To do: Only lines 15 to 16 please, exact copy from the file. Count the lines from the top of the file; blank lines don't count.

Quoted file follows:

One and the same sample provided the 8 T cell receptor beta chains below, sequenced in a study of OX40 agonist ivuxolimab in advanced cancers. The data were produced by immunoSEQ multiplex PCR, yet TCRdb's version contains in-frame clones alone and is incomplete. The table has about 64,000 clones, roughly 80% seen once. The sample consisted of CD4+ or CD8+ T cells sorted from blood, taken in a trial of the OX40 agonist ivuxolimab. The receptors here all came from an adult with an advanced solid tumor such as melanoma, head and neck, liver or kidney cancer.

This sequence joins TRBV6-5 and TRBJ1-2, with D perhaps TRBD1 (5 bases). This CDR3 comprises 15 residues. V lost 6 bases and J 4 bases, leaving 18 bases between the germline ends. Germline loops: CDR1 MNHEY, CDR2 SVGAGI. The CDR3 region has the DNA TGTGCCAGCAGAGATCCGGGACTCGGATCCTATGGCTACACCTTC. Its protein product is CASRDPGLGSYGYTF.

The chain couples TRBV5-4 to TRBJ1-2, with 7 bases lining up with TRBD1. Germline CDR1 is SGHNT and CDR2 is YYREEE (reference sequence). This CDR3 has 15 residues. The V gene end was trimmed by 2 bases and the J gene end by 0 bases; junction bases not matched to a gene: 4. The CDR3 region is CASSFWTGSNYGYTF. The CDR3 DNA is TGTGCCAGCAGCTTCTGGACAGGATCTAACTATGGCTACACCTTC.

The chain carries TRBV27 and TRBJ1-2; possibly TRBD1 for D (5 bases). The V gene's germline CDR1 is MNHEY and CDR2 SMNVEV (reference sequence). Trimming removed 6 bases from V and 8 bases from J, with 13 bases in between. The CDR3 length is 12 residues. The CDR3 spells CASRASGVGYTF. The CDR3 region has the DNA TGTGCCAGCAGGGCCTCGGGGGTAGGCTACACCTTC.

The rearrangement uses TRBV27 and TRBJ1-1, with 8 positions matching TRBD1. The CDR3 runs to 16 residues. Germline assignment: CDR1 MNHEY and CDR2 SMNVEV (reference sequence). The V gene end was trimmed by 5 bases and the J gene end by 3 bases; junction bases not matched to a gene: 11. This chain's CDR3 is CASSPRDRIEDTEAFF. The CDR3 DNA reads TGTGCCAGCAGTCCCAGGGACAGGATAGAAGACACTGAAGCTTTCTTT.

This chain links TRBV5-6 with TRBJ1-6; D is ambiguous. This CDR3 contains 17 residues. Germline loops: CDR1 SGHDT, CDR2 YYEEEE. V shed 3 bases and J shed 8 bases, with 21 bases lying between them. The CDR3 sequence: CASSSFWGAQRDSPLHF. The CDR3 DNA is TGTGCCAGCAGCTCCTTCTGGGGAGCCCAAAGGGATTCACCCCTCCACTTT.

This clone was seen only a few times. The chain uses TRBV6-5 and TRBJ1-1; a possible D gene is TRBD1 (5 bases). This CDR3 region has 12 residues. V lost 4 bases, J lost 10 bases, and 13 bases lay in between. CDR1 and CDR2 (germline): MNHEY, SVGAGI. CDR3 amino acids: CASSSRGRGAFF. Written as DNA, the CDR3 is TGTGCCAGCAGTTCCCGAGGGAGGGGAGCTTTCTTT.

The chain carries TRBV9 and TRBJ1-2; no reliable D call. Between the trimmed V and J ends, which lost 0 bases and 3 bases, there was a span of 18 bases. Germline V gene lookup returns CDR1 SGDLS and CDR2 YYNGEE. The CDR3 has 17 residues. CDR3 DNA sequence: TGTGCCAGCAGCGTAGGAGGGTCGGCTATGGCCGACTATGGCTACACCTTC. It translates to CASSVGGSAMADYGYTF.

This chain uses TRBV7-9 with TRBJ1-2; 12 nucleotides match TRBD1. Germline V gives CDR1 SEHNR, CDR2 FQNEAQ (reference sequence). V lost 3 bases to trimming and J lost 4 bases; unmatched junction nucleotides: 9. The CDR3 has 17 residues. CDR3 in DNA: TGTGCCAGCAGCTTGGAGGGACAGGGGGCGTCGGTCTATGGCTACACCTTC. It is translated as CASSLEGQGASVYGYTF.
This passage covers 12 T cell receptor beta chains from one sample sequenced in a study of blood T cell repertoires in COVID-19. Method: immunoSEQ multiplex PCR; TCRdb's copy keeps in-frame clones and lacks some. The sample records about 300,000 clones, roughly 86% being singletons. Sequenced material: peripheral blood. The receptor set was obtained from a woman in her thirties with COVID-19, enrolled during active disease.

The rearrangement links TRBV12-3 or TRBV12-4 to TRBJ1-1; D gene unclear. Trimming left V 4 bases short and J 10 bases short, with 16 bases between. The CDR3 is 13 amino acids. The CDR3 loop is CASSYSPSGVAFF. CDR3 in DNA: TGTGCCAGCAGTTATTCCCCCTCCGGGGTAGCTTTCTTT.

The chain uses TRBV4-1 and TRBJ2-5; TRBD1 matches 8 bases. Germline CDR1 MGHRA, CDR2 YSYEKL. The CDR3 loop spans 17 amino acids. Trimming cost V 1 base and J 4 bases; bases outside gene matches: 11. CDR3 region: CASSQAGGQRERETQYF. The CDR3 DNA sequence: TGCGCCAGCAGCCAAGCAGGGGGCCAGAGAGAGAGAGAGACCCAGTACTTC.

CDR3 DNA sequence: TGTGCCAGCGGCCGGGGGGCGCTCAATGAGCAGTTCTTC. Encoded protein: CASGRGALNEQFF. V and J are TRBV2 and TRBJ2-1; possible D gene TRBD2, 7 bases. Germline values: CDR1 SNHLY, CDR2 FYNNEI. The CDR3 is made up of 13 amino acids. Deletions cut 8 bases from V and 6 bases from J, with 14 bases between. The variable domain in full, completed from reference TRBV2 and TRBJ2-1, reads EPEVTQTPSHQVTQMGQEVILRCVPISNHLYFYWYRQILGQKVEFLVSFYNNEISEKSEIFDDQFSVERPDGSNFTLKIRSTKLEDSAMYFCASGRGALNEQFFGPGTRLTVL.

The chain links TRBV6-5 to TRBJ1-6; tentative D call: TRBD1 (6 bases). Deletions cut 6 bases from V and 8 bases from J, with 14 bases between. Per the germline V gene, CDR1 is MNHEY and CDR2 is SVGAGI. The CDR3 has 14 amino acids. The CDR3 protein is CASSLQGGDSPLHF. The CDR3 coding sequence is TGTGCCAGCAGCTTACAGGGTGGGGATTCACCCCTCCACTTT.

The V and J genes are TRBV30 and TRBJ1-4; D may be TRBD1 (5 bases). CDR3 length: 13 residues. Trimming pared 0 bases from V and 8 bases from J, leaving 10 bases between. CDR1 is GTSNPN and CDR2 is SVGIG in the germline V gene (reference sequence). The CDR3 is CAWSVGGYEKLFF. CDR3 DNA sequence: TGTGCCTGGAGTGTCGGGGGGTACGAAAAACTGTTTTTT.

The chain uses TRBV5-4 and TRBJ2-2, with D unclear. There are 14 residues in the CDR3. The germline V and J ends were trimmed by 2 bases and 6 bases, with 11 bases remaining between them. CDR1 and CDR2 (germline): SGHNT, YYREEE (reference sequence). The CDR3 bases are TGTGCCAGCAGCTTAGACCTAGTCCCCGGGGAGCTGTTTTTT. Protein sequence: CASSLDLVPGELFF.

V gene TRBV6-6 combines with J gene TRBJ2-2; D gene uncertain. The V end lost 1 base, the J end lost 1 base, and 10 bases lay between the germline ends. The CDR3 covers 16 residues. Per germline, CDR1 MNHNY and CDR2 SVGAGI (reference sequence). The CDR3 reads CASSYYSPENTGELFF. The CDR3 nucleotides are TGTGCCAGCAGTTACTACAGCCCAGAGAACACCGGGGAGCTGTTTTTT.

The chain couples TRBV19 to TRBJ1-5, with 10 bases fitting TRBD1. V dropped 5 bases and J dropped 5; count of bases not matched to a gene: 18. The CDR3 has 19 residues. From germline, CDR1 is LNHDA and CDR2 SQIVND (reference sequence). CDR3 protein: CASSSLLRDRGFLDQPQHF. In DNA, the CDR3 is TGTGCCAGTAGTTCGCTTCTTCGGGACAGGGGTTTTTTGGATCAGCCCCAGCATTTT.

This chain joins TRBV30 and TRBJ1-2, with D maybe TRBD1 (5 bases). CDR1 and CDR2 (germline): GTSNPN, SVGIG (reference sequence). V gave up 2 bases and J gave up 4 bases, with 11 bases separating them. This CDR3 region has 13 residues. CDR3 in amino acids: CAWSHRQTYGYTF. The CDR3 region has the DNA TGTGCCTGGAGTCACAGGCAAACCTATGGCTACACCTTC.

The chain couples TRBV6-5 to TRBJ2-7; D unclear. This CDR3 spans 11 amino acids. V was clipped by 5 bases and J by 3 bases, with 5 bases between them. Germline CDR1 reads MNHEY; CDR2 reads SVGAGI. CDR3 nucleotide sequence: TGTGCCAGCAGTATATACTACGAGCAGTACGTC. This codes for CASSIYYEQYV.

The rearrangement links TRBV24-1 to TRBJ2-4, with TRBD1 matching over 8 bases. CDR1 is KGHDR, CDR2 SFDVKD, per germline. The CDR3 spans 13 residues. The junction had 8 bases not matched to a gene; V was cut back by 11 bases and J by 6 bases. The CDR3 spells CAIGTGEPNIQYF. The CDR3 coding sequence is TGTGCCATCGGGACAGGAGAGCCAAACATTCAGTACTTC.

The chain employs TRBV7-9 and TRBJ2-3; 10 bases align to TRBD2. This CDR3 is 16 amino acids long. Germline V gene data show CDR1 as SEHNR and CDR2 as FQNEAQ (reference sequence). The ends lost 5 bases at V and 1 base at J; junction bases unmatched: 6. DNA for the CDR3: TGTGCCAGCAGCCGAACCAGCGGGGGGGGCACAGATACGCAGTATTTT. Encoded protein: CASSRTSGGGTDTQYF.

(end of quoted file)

The V and J genes are TRBV30 and TRBJ1-4; D may be TRBD1 (5 bases). CDR3 length: 13 residues. Trimming pared 0 bases from V and 8 bases from J, leaving 10 bases between. CDR1 is GTSNPN and CDR2 is SVGIG in the germline V gene (reference sequence). The CDR3 is CAWSVGGYEKLFF. CDR3 DNA sequence: TGTGCCTGGAGTGTCGGGGGGTACGAAAAACTGTTTTTT.

The chain uses TRBV5-4 and TRBJ2-2, with D unclear. There are 14 residues in the CDR3. The germline V and J ends were trimmed by 2 bases and 6 bases, with 11 bases remaining between them. CDR1 and CDR2 (germline): SGHNT, YYREEE (reference sequence). The CDR3 bases are TGTGCCAGCAGCTTAGACCTAGTCCCCGGGGAGCTGTTTTTT. Protein sequence: CASSLDLVPGELFF.